Oct 28, 2007 rated it liked it
Gonzo sci-fi at its best. Quantum computing, networked consciousness, self-aware evolving artificial intelligence. It's easy enough to get through. But there are a few times when I feel a little too much of deus ex machina, and that the focus of the story is on the technology.

Good writing should always be about the characters, and at some point in "Act III", this book loses sight of the people and you find yourself distracted by how Rucker's technological universe works. That is, until you reca
Larry-bob Roberts
Oct 23, 2008 rated it really liked it
I like Rucker's books a lot but it's been a while since I've read one. Fortunately my brother gave this to me as a gift. I found that it was a really fast read - Rucker is very good at presenting his conceptual material in a rapidly absorbable manner.

I think that there is something for other writers to learn from his plotting - each character actually has two plotlines - the goals of their ego and the goals of their id or libido.

And another element of the book that appealed to me is that it's se
Mark CB
Jul 10, 2009 rated it liked it
At once painfully awkward and mind-blowingly imaginative. The narrative is almost embarrassingly bad, but the scale of ideass on display make up for it... just barely.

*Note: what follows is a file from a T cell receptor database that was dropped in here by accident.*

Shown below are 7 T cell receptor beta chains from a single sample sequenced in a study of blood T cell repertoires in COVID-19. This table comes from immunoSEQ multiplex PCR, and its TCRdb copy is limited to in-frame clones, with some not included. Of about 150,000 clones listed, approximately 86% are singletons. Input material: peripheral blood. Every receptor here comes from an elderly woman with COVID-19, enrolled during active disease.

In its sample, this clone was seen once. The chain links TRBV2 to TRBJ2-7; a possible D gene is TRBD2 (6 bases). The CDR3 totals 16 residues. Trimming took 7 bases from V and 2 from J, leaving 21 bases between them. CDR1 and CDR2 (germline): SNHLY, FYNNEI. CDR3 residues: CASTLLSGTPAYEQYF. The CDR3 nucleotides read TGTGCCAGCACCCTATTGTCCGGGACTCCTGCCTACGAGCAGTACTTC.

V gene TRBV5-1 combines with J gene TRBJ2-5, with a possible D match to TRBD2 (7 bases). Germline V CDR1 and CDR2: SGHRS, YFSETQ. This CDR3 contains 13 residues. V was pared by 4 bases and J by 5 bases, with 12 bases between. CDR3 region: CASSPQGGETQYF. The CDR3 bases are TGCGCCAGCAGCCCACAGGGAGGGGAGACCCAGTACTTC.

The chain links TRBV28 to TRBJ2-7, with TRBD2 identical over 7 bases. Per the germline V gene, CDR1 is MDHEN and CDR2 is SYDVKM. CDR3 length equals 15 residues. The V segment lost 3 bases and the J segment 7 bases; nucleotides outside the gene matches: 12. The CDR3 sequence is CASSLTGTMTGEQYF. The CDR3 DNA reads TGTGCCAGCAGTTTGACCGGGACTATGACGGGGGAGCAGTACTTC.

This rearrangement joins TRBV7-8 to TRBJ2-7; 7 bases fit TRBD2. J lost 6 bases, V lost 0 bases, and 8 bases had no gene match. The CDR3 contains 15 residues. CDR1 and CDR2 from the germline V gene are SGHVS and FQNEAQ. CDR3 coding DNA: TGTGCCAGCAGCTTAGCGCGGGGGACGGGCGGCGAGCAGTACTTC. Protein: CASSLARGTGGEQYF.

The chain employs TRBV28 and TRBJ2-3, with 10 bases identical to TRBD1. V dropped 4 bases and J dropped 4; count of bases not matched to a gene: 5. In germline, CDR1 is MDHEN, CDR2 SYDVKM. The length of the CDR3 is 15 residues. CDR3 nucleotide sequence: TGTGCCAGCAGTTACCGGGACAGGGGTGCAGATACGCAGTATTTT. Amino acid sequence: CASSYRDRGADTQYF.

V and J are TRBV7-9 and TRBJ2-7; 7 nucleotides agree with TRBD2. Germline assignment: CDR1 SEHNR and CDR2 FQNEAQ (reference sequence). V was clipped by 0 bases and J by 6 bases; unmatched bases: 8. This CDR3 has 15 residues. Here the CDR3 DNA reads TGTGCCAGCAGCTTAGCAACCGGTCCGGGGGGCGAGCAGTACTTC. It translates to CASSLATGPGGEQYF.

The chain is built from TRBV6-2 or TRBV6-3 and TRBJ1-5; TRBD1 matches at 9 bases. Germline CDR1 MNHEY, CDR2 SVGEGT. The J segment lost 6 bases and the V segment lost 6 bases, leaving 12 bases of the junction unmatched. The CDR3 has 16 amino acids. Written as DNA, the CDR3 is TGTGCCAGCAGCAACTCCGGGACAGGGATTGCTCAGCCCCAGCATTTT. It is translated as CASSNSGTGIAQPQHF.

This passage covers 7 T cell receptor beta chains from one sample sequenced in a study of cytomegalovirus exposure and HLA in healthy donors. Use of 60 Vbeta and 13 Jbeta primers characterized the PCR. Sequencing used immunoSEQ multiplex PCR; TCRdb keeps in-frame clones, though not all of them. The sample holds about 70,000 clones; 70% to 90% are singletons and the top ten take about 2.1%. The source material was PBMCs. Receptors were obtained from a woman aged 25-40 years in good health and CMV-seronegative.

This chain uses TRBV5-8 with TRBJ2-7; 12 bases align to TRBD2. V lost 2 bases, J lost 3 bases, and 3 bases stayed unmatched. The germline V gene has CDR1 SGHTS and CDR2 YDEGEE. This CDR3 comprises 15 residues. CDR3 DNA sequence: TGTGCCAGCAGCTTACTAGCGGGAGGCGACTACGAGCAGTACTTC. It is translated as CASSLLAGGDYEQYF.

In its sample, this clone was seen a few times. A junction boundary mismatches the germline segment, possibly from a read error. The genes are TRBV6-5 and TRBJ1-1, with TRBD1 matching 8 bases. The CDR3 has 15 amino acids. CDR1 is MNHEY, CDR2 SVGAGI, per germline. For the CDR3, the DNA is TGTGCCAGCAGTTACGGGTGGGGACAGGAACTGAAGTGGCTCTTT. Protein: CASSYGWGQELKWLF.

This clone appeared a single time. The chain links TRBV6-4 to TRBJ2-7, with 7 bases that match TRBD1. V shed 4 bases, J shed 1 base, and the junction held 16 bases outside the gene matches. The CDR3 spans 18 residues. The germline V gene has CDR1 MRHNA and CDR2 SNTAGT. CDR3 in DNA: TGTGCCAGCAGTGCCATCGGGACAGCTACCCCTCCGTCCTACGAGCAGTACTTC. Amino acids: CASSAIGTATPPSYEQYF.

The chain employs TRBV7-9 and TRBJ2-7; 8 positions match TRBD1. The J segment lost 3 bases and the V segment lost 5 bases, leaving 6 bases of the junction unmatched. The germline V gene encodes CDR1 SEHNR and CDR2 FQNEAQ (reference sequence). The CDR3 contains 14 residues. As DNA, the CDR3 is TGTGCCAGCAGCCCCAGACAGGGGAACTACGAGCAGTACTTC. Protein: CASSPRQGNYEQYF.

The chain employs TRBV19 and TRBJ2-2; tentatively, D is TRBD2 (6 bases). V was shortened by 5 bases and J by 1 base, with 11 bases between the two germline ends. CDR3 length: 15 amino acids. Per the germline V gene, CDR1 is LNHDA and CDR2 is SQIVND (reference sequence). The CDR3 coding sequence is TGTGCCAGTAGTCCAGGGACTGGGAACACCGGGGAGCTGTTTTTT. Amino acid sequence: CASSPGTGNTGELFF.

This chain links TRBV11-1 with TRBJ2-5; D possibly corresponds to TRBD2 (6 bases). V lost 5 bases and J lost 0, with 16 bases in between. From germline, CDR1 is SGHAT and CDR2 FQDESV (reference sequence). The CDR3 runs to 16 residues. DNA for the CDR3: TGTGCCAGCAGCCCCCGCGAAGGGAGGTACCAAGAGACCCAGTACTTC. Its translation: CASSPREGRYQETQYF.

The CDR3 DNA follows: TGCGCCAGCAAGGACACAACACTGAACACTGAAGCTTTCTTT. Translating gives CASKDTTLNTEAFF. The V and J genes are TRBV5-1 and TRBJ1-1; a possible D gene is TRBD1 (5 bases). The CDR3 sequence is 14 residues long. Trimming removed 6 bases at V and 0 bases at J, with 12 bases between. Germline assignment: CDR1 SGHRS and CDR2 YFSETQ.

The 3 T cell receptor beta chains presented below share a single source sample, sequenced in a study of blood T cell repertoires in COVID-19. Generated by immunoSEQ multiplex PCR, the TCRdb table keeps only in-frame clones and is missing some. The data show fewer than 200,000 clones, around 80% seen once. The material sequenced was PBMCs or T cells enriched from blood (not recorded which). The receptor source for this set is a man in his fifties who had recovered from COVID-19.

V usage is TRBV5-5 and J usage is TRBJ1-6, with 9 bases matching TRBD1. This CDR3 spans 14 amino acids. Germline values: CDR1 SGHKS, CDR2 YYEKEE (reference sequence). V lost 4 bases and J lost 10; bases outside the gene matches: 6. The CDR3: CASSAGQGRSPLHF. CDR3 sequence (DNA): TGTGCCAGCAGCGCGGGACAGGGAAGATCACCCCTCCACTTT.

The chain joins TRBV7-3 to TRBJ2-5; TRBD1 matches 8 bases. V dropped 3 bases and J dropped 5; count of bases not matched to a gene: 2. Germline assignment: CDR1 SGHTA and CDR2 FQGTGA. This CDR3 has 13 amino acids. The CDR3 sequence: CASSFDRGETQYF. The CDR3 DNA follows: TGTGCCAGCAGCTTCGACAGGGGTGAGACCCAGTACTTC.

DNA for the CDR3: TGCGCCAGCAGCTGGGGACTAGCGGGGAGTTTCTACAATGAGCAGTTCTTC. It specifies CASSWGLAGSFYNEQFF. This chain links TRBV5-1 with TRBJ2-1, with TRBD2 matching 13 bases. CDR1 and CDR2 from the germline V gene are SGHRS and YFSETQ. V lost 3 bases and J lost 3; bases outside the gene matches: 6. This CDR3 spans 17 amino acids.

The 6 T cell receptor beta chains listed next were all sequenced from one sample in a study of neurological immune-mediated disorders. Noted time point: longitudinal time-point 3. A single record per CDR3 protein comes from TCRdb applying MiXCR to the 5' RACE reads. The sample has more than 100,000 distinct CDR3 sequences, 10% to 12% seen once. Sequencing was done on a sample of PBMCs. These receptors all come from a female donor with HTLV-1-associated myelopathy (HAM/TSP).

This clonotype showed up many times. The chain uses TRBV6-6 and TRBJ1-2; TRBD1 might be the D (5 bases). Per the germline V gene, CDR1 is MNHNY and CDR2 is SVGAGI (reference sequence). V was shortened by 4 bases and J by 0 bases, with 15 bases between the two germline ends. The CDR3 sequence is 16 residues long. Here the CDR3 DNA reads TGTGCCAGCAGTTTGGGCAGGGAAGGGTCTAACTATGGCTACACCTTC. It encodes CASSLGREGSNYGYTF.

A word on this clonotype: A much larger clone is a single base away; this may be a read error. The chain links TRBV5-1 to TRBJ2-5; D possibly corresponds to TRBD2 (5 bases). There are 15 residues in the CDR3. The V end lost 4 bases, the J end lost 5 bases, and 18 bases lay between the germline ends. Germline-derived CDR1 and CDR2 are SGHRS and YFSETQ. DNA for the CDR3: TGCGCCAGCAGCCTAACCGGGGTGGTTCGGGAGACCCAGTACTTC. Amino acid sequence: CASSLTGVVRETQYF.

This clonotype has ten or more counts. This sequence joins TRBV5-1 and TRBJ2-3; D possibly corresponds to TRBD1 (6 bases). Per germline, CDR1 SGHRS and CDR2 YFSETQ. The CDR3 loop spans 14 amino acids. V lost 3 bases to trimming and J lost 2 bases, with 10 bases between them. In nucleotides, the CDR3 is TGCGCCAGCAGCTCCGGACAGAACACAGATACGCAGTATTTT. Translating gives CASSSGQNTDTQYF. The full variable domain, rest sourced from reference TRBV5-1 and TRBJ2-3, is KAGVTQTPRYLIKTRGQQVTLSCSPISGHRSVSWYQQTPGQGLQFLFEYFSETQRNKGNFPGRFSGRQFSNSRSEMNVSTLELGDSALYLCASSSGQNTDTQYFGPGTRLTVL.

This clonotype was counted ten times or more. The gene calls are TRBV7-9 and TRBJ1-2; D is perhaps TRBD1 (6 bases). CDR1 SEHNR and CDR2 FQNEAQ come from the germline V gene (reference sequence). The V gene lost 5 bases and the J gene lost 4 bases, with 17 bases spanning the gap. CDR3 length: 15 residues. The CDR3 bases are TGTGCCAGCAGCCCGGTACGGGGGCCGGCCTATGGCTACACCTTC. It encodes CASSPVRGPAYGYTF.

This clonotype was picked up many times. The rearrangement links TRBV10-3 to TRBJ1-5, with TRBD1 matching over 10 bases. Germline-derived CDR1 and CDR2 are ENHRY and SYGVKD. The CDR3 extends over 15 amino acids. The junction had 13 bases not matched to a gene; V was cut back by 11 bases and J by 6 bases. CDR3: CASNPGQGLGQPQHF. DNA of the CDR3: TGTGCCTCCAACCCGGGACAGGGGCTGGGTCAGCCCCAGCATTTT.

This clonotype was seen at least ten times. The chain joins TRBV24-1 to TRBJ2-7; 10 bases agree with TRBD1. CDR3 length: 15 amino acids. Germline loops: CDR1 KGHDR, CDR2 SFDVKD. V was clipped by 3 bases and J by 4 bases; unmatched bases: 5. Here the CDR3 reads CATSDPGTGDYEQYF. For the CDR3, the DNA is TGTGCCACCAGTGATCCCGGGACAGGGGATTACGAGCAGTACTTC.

Don't read this for its story telling, read it for its inventiveness. This book is way ahead of its time. Rudy Rucker will be remembered as some kind of prophet- i am sure about that.
Robert Bogdon
Dec 05, 2012 rated it did not like it

This was exactly what I expected out of a Rudy Rucker book after having read Spaceland: A Novel of the Fourth Dimension. Someone please take away his writing license.
Kenzo Pan
Mar 02, 2014 rated it did not like it
This book is the most unbelievable and fantastic (as in remote from reality) that I have ever read.I gave up on page 221 of 320. I just didn't care enough to finish. The first 94 pages are insane enough that I can actually recommend you read them. Then YOU can say you read the most insane story ever. The book devolves after chapter 5. Don't bother.